COVID-19 exposed numerous loopholes across various industries in the ASEAN region, including the manufacturing industry. Affected companies are continuously seeking technological solutions that can help them improve their business operations and provide better services for their customers. As such, tech startups in Southeast Asia can take advantage of these recent tech trends to reshape the manufacturing industry and generate revenue. 

Companies’ interest in doing business in Southeast Asia continues to increase over time due to the growing tech startup ecosystem in the region. ASEAN companies are known for their strides in developing novel high-tech digital tools that solve pressing problems. The Bloomberg Innovation Index puts Malaysia, Singapore, and Thailand among the top 50 destinations in the world for innovation.

Since 2015, the ASEAN region has attracted a total investment of $13 billion USD, with 75% of the amount channelled into the eCommerce and logistics industries. With a thriving startup ecosystem and new opportunities in the logistics, manufacturing, and trade sectors, Southeast Asia is shaping up to be the global supply chain centre.

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To achieve this feat, tech startups in the region need to solve the challenges of economic diversity, location, and language barriers. They must also come up with innovative solutions to eliminate the setbacks created by the pandemic.

Numerous companies are looking to take advantage of recent innovations to transform their business, increase operational efficiency and serve tech-savvy customers better. By adopting digital transformation models, manufacturing, retail, eCommerce, and logistics companies can drive change in their industries and stay ahead of competitors. 

The need for big data

With the constantly evolving consumer behaviour, manufacturing companies are making efforts to understand their target market. Consequently, there is a growing need for accurate data to analyse consumers’ online and offline behaviour and provide customised services.

Holistics, a data analytics platform that allows businesses to create and manage their databases, states that Southeast Asian companies account for 50% of their customers. For instance, Holistics helped Kata, an Indonesian AI chatbot company gather data without the help of a technical team, thereby boosting the company’s operational efficiency. 

Manufacturing companies in the region can take advantage of this technology to obtain data and use it to create better products for consumers.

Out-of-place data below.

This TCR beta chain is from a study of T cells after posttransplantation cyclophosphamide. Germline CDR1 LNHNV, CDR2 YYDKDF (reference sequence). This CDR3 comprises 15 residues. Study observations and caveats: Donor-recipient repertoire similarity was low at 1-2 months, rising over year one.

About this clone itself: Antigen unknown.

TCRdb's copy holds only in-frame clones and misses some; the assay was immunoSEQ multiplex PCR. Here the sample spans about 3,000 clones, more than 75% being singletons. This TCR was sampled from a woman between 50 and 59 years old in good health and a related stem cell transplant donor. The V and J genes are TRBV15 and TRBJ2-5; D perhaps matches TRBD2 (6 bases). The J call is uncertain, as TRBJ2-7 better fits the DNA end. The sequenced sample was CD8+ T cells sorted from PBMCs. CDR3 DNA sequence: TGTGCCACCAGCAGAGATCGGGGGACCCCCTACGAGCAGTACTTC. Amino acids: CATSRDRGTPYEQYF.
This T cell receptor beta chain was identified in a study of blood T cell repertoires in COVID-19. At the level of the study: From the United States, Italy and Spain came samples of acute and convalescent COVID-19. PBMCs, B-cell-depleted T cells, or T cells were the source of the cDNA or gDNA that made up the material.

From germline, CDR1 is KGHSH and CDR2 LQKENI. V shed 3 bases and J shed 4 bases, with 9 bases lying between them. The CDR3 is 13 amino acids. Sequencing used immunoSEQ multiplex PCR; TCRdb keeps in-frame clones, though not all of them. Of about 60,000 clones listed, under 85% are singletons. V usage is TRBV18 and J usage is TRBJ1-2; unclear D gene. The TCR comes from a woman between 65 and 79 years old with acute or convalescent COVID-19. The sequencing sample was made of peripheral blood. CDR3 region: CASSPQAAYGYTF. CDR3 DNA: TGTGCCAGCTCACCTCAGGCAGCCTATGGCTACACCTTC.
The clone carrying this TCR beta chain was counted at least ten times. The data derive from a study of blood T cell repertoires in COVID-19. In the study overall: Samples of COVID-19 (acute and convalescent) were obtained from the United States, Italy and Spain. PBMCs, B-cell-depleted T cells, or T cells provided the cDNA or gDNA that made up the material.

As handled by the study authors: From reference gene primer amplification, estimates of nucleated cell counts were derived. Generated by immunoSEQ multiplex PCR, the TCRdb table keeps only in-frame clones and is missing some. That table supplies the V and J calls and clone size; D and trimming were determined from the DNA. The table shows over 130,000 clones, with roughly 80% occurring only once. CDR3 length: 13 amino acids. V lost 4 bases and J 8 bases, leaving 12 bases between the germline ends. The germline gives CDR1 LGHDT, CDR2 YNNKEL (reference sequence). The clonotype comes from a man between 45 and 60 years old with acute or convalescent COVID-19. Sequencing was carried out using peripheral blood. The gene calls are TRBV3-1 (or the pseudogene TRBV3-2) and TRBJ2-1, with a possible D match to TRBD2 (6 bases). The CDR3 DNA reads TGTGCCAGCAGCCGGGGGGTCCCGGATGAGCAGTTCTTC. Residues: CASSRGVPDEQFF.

Creating smart factories with IoT

COVID-19 created constraints in the recruitment and management of the workforce. To this effect, manufacturers are adopting IoT solutions to build factories that can run with little to no human oversight. For example, the Singapore Manufacturing Consortium (SIMCO) has brought its finest tech solution providers—including startups—together to encourage local business owners to build smart factories of the future.

SIMCO’s Chairman Willson Deng states that the consortium looks to build a community of manufacturing solution providers to serve local manufacturers. This move could give Singapore the headstart to spearhead the industrial revolution in the region. He also pointed out that Singapore’s manufacturing industry is at a pivotal phase of its advancement. To truly succeed, it must avoid competing against other economies based on pricing and quality. 

SIMCO’s solution can transform Singapore and the entire ASEAN region into a data-driven manufacturing powerhouse. With this solution, manufacturers can easily access innovations from tech startups without worrying about integration. It will also help them create quality products, increase productivity and reduce the cost of production. 

Transforming supply chain with intelligent automation

Intelligent automation combines the powers of artificial intelligence and traditional automation to create systems that synergise scalability and differentiation simultaneously. Although traditionally automated processes such as payment processing, invoicing, warehousing, inventory management, and order tracking have been in existence for a long time; artificial intelligence uses data to analyse past behaviour and predict possible future trends.

Scalability allows businesses to reduce cost, provide faster services and recover from setbacks faster. On the other end, differentiation enables them to stay visible in the market, reduce risks and predict the future. The merging of these two technologies can give room for mass customisation of products. ASEAN manufacturers have applied intelligent automation in various areas, including logistics automation, stakeholder collaboration, and supply chain decision support systems. 

To avoid the recurrence of setbacks caused by COVID-19, companies should dedicate their resources to building location-independent supply chain management systems that can support the parent supply chain team without any need for physical contact. This move will allow the parent team to delegate tasks within the company and beyond by partnering with other companies during emergencies.

ASEAN manufacturing companies have many hurdles to scale owing to the pandemic. However, tech startups in Southeast Asia can ease their journeys towards digital transformation by creating innovative tools and platforms. Manufacturers should tap into the tech trends to reduce the effects of the pandemic and transform their businesses so as to stay ahead in the industry.